“Strength and conditioning”—the collective sobriquet most often assigned to the profession of training athletes to soar toward the upper limits of their potential—is an amalgam of two tremendously elastic and ill-defined words. They are among many terms in the coaching lexicon that are, most often, used without much concern for their precise meaning.
About Steve Myrland
Steve Myrland has worked as an athletic development coach at the youth, collegiate, and professional levels. He was formerly the strength and conditioning coach at the NHL’s San Jose Sharks and the University of Wisconsin. He is also a GAIN faculty member.
Entries by Steve Myrland
Perhaps the most persistent blunder athletes and coaches make in training to compete is regularly mistaking “strength” for “athleticism,” so let’s clear this up right away: Athleticism—the ability to express one’s physical self with optimal speed, agility, strength, balance, suppleness, stamina and grace while avoiding injury—is the goal. Strength, as you will note by re-reading the sentence, above, is a single element of the collective term: athleticism. You cannot be athletic without being strong; but you can be strong without being athletic.
When I think about long-term athlete development, the first word that comes to my mind is difference. My first guiding rule as a coach came from my mentor Roger Eischens: “It’s aways about difference.” That couldn’t be more true when we start talking about long-term athlete development. Coaches need to account for different bodies, a different society, and different priorities while maintaining the same purpose.
When I started coaching at the University of Wisconsin, our men’s soccer team always started the season in August by playing an exhibition against a visiting club from Germany. Despite the mid-summer heat, the German goal-keepers would be out on the field a good hour before the game, building progressively towards game-like movements at game pace.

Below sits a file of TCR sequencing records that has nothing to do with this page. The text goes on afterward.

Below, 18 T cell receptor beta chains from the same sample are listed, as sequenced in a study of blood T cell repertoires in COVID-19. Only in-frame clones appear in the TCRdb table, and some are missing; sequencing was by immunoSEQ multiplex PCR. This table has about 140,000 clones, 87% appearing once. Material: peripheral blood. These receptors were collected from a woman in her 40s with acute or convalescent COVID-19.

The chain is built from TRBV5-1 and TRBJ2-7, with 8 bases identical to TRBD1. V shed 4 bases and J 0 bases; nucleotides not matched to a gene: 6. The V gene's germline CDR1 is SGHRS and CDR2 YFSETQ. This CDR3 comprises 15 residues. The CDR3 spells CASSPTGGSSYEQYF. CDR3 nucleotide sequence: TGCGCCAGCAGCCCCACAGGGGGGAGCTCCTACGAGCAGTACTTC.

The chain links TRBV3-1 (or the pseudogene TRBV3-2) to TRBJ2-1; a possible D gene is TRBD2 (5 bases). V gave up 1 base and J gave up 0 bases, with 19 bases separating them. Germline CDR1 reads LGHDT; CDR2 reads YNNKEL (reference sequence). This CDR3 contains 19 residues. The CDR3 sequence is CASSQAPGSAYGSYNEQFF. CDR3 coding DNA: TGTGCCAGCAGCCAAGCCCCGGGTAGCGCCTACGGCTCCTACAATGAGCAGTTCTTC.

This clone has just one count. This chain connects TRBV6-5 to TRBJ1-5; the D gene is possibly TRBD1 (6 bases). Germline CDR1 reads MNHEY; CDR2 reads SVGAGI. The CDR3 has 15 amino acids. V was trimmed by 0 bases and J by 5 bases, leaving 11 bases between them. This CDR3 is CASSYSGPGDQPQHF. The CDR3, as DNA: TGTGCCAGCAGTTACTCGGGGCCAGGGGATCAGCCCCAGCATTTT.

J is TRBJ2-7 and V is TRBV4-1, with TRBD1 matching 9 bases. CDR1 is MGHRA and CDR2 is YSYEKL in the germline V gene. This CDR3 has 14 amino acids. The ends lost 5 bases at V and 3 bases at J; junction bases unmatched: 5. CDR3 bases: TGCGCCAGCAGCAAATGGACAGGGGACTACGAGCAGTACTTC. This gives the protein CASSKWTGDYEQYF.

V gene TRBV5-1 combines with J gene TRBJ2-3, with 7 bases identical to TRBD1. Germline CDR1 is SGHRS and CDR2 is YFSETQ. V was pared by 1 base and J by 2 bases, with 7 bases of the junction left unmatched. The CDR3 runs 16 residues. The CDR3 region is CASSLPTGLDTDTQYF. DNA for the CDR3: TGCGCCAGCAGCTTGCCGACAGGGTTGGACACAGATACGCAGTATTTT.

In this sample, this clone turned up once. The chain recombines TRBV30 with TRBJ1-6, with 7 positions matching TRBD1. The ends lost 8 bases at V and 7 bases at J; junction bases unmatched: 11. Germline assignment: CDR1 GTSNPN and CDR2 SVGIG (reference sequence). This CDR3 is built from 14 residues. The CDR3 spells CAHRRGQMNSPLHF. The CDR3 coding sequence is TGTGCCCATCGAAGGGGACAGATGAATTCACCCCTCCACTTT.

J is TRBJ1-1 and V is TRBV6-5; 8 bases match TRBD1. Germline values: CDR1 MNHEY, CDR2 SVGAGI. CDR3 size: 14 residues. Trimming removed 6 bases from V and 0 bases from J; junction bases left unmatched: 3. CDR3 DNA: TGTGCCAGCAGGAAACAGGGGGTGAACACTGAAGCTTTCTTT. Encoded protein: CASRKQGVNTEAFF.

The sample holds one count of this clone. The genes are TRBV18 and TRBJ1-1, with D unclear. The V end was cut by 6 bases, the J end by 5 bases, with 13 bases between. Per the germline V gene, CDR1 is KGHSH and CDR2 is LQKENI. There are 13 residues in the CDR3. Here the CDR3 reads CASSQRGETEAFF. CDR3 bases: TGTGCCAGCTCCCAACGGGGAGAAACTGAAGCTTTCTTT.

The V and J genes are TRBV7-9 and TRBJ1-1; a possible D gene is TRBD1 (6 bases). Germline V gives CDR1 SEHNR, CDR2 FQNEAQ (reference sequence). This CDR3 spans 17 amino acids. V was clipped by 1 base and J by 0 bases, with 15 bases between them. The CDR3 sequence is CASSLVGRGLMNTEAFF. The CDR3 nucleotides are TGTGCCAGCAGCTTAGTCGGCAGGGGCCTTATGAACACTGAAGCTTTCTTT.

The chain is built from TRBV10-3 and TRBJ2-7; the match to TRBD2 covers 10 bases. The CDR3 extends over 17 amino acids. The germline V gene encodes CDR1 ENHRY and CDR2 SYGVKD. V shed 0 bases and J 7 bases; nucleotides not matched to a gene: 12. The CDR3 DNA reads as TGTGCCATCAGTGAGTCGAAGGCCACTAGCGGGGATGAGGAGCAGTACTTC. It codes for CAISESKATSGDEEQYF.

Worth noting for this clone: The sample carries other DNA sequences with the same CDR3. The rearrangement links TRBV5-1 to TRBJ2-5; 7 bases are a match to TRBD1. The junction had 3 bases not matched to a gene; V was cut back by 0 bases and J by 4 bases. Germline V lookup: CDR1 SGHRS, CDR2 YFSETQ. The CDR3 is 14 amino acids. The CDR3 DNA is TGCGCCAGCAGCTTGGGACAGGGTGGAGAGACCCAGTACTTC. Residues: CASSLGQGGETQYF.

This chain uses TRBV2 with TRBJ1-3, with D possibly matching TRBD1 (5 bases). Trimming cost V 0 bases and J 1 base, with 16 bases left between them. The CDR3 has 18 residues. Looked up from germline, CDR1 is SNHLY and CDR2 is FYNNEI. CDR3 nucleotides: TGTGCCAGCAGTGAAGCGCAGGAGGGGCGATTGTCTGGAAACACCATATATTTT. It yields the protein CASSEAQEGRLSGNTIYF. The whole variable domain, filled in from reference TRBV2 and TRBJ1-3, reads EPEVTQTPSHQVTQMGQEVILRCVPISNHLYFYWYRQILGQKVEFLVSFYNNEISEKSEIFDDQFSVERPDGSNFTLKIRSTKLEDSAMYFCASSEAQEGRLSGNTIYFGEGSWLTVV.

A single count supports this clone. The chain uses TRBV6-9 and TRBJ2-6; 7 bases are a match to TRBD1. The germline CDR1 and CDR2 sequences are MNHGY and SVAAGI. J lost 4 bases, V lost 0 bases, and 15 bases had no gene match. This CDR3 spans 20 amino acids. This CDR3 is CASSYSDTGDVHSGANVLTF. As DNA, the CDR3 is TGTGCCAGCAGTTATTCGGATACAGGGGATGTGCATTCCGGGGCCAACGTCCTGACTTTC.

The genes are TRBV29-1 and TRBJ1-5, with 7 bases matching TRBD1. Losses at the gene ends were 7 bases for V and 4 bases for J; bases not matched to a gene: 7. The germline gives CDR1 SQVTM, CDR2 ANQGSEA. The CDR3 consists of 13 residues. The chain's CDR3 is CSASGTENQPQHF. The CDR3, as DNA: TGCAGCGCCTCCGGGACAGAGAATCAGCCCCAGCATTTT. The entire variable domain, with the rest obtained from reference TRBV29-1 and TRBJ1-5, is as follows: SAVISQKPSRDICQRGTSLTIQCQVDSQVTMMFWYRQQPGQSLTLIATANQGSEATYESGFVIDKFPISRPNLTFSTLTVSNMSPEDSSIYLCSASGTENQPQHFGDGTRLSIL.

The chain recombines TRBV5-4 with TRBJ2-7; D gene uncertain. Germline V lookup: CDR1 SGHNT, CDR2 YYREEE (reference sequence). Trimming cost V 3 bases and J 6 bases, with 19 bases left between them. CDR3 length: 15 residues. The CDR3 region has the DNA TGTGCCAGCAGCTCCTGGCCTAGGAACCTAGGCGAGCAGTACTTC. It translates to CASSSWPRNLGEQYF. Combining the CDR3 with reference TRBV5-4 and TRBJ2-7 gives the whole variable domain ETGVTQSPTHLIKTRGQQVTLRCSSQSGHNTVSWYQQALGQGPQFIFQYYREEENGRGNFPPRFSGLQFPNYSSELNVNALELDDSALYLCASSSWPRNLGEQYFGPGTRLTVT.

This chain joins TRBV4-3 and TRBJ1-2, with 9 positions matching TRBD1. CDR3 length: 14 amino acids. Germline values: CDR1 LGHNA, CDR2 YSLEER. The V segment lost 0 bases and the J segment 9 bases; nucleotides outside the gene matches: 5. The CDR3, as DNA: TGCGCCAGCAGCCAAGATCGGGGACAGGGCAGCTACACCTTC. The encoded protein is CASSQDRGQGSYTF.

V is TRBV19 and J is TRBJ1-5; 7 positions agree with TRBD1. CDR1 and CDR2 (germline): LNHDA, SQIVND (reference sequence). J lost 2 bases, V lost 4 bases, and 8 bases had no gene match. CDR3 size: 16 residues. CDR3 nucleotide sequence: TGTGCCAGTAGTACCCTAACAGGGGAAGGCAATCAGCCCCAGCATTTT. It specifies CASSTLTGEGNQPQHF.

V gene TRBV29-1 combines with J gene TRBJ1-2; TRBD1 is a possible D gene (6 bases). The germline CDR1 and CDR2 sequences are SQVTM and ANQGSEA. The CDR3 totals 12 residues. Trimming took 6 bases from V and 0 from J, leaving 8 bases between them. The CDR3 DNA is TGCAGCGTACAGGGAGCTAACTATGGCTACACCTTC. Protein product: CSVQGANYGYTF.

I joined this week’s HMMR podcast to share some ideas with Nick and Martin on my approach to training. We spent a good deal of time talking about how I’ve rethought the role of the barbell in training and how this has led me to use different types of functional equipment such as the aquabag, kettlebell, sticks, straps, and more. As I put it during the interview: functional equipment asks your body what it can do; less functional equipment tells your body what it can do.
An Vern always says, you shouldn’t try to mimic the game in training, you should try to distort it. During last month’s HMMR Media Hangout, another member asked me about how a coach knows when something has been distorted too much. The question got me thinking because this is an issue you see all around. At a certain point, if you distort things too much they start to get weird.
I was musing recently on concepts like “long-term athletic development,” “periodization,” and “adaptation” and I had a thought which I hope carries the idea of “athlete-appropriate” a bit further into the light. Adaptation is the tool we use to get better, but we have to know where we are adapting from and where we are adapting to first. What is are generally missing in our hopeful attempts to accelerate athletic progress with young people is not about the methods or tools, but about the awareness and full appreciation of the deciding factors that permit a coach to know what kinds of training are appropriate with individual athletes and what kind are not.